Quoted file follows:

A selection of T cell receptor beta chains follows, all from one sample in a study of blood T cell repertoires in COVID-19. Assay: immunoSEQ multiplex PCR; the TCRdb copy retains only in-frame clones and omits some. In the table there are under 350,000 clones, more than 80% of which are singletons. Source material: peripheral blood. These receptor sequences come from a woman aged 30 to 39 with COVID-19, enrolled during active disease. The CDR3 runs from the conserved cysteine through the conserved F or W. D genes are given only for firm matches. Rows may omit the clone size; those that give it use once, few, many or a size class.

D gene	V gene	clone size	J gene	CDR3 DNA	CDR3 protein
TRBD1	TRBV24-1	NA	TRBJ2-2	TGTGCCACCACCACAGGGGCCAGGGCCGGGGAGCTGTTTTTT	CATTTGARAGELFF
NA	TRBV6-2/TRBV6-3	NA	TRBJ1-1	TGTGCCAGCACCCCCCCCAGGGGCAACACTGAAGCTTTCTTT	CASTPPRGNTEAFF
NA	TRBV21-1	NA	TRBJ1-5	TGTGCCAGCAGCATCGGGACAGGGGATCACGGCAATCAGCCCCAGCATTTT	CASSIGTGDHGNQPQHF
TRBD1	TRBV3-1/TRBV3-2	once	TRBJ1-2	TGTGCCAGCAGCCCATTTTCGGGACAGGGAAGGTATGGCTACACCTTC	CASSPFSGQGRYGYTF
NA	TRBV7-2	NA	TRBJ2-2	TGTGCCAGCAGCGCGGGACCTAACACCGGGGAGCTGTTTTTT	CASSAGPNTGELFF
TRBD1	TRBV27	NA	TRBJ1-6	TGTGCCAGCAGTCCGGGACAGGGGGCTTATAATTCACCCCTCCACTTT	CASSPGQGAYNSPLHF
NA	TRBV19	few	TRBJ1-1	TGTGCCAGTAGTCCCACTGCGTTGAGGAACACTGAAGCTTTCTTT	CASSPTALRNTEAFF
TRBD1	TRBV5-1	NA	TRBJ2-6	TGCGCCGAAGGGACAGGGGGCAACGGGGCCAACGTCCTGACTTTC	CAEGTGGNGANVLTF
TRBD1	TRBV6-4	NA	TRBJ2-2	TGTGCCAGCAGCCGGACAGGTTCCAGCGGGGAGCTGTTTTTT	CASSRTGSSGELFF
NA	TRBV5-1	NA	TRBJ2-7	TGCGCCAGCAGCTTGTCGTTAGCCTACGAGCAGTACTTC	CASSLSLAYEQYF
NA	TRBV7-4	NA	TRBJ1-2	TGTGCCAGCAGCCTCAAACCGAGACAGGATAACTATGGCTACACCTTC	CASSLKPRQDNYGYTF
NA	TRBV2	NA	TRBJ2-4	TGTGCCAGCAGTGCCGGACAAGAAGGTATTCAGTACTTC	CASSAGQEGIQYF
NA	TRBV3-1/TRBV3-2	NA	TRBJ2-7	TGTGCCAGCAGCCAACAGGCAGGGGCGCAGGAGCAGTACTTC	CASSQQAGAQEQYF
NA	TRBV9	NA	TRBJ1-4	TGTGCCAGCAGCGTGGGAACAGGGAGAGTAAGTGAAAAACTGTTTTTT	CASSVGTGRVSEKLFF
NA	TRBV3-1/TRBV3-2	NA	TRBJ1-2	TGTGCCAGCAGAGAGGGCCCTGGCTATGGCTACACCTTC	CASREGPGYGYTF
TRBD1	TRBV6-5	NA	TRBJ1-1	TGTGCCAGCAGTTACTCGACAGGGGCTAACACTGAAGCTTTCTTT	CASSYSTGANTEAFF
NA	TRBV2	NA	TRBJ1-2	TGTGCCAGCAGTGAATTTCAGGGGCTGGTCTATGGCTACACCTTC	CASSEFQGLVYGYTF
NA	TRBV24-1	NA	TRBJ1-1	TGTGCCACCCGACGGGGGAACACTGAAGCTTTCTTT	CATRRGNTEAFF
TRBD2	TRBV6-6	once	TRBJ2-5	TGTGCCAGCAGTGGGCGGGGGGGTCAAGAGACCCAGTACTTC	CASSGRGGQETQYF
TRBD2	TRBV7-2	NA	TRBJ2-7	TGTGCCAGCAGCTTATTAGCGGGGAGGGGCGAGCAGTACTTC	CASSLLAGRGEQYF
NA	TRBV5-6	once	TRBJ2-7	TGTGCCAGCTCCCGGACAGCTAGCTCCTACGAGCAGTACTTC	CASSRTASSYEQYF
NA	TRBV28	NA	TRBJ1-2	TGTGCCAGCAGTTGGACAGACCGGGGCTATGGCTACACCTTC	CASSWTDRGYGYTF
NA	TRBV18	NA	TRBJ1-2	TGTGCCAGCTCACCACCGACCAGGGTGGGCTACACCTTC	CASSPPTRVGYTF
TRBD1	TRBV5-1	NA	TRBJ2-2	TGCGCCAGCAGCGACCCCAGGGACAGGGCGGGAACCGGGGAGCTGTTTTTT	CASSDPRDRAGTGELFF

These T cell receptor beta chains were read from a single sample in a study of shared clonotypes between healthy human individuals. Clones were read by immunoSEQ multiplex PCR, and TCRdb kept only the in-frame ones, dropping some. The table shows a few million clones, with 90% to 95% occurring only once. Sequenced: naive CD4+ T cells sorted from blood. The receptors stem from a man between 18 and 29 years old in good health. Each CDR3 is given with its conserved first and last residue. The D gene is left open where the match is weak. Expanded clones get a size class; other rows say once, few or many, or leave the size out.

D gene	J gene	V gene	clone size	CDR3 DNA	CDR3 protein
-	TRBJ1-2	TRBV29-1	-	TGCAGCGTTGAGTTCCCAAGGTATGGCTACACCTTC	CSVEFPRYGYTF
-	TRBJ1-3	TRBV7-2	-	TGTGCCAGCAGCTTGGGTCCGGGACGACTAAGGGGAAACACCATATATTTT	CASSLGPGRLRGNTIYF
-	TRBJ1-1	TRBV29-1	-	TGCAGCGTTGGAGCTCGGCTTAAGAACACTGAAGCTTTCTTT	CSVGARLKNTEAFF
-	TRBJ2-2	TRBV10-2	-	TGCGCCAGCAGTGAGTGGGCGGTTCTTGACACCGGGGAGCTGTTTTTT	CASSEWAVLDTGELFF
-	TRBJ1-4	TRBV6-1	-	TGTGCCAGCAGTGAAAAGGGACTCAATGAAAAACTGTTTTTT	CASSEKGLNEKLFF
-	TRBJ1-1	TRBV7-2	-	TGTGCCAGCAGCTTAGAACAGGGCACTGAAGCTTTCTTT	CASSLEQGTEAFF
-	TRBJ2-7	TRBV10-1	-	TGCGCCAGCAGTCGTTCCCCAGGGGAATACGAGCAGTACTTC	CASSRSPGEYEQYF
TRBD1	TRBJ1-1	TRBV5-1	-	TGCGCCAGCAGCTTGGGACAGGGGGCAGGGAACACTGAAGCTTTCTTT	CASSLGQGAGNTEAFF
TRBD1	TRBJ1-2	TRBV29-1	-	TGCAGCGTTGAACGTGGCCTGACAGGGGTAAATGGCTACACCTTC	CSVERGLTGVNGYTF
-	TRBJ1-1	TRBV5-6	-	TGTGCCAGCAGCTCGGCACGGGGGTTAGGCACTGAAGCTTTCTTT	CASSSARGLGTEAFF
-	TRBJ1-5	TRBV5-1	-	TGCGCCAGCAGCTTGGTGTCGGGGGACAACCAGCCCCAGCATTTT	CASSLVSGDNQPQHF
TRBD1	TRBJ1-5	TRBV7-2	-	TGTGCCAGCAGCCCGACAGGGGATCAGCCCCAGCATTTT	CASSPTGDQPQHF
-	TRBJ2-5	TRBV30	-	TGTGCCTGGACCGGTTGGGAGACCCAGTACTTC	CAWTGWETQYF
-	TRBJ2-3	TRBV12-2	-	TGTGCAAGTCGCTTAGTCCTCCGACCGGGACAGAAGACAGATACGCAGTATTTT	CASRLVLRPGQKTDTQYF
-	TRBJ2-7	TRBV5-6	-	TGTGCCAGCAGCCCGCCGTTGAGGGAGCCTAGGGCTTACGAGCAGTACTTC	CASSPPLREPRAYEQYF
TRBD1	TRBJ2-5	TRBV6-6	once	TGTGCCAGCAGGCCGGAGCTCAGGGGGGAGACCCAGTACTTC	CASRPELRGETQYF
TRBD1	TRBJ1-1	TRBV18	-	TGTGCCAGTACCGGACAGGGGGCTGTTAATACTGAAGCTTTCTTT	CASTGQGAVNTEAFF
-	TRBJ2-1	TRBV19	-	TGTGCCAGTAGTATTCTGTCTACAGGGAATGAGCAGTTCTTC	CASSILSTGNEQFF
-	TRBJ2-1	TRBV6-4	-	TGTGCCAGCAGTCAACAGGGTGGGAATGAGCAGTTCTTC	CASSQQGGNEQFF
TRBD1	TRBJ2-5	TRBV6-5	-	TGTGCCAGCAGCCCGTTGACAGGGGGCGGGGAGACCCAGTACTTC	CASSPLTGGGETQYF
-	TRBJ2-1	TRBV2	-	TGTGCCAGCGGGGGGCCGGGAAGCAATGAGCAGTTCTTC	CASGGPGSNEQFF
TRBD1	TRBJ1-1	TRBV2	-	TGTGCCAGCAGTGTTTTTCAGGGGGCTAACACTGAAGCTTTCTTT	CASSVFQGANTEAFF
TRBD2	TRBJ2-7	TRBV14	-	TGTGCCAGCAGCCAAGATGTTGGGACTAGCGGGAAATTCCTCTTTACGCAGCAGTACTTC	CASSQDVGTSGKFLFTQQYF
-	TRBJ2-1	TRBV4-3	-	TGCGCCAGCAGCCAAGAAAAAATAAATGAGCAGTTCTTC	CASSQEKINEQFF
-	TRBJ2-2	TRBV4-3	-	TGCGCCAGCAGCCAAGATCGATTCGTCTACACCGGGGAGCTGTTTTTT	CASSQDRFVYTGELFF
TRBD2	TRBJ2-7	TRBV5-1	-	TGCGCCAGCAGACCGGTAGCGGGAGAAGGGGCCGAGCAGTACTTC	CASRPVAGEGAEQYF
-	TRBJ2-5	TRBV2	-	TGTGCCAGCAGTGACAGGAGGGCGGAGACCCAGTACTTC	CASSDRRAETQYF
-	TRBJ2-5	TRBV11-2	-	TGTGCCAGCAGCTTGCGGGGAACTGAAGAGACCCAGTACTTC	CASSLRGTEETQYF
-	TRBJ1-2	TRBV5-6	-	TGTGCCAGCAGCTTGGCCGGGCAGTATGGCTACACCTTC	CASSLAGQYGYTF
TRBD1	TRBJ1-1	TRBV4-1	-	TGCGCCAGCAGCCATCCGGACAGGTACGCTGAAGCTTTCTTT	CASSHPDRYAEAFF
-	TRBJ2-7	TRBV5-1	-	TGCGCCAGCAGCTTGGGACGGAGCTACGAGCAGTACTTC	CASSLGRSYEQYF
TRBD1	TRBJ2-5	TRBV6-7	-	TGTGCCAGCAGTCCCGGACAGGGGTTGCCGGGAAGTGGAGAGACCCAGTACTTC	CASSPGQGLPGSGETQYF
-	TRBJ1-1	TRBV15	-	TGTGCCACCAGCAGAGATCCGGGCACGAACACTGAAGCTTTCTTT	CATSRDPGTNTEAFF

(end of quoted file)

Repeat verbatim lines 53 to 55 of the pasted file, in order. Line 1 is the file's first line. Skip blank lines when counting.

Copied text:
-	TRBJ2-2	TRBV4-3	-	TGCGCCAGCAGCCAAGATCGATTCGTCTACACCGGGGAGCTGTTTTTT	CASSQDRFVYTGELFF
TRBD2	TRBJ2-7	TRBV5-1	-	TGCGCCAGCAGACCGGTAGCGGGAGAAGGGGCCGAGCAGTACTTC	CASRPVAGEGAEQYF
-	TRBJ2-5	TRBV2	-	TGTGCCAGCAGTGACAGGAGGGCGGAGACCCAGTACTTC	CASSDRRAETQYF